Is the Food Pyramid a Scam?


Granted, I am not not a fan of the food pyramid; I just think people tend to abuse some of the notions while fully ignoring the rest.
It’s a little bit like the Constitution and how people tend to interpret what they want from it while eschewing the bits that don’t suit their political agendas.

Is the true scheme in the pyramid, or in how it is misconstrued that low-carbers don’t even come close to the so-called prescribed healthful eating of mainstream America?

Furthermore, are low-carbers that far off of the mark?

Vegetables: 3-5 servings per day

The USDA sets the average servings size for vegetables at 1/2 cup per serving, or 1 cup for leafy vegetables.

How many people do you know following a high-carb, low-fat regimen eat the recommended servings of vegetables daily? On Atkins (2002) induction alone, the recommended servings of vegetables can be up to 6 servings, twice what many will eat a day. Low-carbers may be eating up to 6 times the recommended alotted vegetable intake than the average American citizen who may trip over a piece of lettuce on their way to the cake.

Add the next stage of Atkins (OWL rung 1), and the number jumps from 3-6 servings of vegetables per day to 4-8.

Results: Low-carbers surpass amounts recommended by the USDA

Fruits: 2-4 servings a day.

The USDA sets the average serving size for fruit as either 1/2 cup of fruit, or one piece of fruit.

Fruit, while seemingly verboten in low-carb eating, is anything but. Foods high in antioxidants that are lower on the glycemic index include: blueberries, blackberries, cranberries, and raspberries. one-half cup of blackberries, as an example, yields only 2.5 net carbohydrates. That means that for low-carbers to hit the minimum for the day, one serving of low-carb cranberry sauce plus one serving of blackberries in yogurt is an easy way to hit those values–and many do!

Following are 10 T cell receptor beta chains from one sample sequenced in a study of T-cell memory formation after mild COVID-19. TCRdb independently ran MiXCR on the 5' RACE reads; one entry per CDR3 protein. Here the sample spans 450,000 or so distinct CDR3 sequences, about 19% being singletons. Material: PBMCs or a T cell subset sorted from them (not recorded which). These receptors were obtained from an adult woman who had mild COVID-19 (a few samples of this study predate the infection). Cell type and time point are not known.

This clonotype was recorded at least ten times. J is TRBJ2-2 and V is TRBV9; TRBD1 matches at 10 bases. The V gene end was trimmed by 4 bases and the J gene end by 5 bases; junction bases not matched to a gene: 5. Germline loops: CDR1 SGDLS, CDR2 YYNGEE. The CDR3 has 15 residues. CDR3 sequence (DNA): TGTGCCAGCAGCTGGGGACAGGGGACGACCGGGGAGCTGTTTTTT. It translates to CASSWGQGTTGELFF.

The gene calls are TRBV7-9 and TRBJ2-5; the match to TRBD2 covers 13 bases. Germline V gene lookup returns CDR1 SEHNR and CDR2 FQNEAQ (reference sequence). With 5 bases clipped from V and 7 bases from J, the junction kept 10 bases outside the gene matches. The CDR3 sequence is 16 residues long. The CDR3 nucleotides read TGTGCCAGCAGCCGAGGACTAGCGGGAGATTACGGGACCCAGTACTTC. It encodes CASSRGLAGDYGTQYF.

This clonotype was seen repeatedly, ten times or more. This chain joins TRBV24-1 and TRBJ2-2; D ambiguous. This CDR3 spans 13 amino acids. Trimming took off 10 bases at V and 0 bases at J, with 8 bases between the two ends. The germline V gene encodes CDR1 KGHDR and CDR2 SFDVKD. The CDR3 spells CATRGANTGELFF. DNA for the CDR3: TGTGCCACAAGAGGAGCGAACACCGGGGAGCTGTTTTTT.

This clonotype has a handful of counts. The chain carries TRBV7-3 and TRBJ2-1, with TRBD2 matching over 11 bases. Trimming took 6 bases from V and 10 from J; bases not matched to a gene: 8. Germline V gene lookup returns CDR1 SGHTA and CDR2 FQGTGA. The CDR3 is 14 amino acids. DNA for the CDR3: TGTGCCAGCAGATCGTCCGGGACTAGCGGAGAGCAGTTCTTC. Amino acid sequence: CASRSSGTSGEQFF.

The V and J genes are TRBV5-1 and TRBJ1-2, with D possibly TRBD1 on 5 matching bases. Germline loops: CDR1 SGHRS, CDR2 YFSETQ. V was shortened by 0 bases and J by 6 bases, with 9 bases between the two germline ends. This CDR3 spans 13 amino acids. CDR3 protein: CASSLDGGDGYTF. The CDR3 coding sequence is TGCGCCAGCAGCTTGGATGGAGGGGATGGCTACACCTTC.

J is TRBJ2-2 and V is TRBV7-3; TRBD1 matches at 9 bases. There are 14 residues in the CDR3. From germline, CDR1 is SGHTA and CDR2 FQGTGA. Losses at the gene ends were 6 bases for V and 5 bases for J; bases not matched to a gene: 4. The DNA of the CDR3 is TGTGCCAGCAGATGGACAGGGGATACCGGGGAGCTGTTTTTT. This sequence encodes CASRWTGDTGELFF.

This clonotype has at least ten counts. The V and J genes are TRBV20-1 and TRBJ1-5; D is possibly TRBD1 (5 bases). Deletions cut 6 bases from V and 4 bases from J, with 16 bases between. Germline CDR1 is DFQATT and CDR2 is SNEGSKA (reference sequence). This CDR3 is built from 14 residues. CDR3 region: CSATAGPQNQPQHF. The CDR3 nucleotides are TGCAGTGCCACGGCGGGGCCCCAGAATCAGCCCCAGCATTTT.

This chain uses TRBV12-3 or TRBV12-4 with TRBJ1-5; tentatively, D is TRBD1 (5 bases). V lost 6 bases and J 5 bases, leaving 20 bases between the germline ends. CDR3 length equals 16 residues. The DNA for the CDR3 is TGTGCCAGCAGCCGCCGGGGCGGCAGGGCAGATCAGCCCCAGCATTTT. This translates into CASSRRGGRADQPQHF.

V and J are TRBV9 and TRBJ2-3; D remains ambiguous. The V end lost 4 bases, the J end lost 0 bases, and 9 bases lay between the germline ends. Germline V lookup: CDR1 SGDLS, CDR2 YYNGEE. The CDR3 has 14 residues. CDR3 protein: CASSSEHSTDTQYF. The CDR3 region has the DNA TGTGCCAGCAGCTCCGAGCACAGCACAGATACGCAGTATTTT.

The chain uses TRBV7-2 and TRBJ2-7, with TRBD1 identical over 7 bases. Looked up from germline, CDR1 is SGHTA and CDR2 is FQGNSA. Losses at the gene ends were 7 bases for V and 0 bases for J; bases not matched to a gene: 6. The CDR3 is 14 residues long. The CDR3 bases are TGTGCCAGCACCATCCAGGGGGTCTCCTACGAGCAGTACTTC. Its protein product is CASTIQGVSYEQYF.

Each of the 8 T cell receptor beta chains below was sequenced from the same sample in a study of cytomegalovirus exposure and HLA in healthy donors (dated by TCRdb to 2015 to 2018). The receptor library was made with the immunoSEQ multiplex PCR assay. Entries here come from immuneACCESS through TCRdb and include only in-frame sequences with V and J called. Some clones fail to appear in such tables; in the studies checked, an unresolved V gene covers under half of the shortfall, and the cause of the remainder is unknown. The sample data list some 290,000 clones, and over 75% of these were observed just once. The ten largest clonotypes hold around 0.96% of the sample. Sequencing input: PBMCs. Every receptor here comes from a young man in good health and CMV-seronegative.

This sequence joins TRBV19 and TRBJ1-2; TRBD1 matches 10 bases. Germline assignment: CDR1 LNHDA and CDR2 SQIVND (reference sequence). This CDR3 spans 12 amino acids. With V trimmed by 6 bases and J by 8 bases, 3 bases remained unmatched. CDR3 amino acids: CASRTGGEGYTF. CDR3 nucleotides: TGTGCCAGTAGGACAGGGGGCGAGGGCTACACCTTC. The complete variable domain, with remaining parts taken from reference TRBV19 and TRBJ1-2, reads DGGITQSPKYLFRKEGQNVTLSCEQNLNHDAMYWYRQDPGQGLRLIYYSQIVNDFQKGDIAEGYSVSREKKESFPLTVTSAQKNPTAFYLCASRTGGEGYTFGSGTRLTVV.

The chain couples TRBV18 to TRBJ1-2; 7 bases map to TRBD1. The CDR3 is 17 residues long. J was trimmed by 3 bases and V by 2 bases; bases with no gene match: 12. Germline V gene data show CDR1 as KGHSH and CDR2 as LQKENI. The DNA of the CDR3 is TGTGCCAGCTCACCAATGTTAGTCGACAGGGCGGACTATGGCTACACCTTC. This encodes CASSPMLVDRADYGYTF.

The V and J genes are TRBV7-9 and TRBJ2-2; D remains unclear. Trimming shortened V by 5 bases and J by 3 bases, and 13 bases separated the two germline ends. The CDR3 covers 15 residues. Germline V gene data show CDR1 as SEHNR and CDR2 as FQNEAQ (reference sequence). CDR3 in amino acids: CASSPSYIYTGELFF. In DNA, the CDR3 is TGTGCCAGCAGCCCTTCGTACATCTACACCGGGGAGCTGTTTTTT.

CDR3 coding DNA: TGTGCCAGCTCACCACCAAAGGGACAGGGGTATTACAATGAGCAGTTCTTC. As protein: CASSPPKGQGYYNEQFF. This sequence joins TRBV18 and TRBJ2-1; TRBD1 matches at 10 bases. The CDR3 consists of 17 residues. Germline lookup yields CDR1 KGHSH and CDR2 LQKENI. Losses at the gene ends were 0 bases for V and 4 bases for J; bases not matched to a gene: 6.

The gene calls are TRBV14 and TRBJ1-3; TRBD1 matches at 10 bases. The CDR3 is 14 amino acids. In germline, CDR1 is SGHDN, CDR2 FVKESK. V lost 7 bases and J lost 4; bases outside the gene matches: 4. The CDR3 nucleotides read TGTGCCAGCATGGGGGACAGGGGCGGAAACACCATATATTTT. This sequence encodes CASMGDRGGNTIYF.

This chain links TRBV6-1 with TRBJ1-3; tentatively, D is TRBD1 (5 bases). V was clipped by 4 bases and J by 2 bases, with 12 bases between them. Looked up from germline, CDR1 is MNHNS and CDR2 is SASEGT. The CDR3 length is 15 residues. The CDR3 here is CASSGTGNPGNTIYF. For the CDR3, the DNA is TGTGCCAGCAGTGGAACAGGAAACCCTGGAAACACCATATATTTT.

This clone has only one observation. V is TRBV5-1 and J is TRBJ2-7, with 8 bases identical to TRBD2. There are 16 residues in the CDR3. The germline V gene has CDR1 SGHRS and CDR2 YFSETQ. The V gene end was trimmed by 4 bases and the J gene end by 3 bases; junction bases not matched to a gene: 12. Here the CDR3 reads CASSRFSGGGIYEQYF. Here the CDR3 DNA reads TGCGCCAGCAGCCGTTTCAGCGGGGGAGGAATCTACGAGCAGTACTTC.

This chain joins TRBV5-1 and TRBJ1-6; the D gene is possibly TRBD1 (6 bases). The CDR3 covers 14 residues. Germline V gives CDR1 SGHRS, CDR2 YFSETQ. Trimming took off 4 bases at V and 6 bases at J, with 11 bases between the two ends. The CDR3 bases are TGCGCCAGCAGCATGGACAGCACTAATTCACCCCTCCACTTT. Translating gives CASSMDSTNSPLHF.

So why is it assumed that people following a low-carb regimen don’t partake in the healthy consumption of high-fiber fruits?

Results: Low-carbers meet or surpass amounts recommended by the USDA

Dairy: 2-3 servings a day.

The USDA lists a serving of dairy as one cup of yogurt, 2 ounces of cheese, 2/3 cup cottage cheese.

This is a no-brainer in terms of low-carb, unless we’re dealing with allergies. Atkineers easily bring in 2 servings of dairy, even when following induction. No problems here, either.

Meat: 2-3 servings per day.

The USDA lists a serving of meat as 2-3 ounces of lean meat, poultry, or fish, 1 cooked egg, or 1/3 cup nuts.

Protein makes up surprisingly little of many low-carb plan. even in the most stringent form of Atkins, protein makes up a maximum of 35% of the overall ratio in terms of fat/protein/carbs. (Using fitday.com is an easy way to calculate these percentages). That is nowhere near the supposedly high values the general public is led to believe the average low-carber is consuming.

Results: Low-carbers meet or surpass amounts recommended by the USDA

So, again. what is the problem here? You’re about to find out.

Bread: 6-11 servings

The USDA lists a serving from this grouping as 1 slice bread, 1/2 cup cooked cereal, 1/2 cup cooked rice, 1/2 bagel.

This is where the insanity ensues. It is known that while many low-carb plans will allow for whole grains and healthier choices in terms of roughage and fiver, most of the processed foods found on store shelves rush straight to the bloodstream like Paris Hilton towards a shoe sale.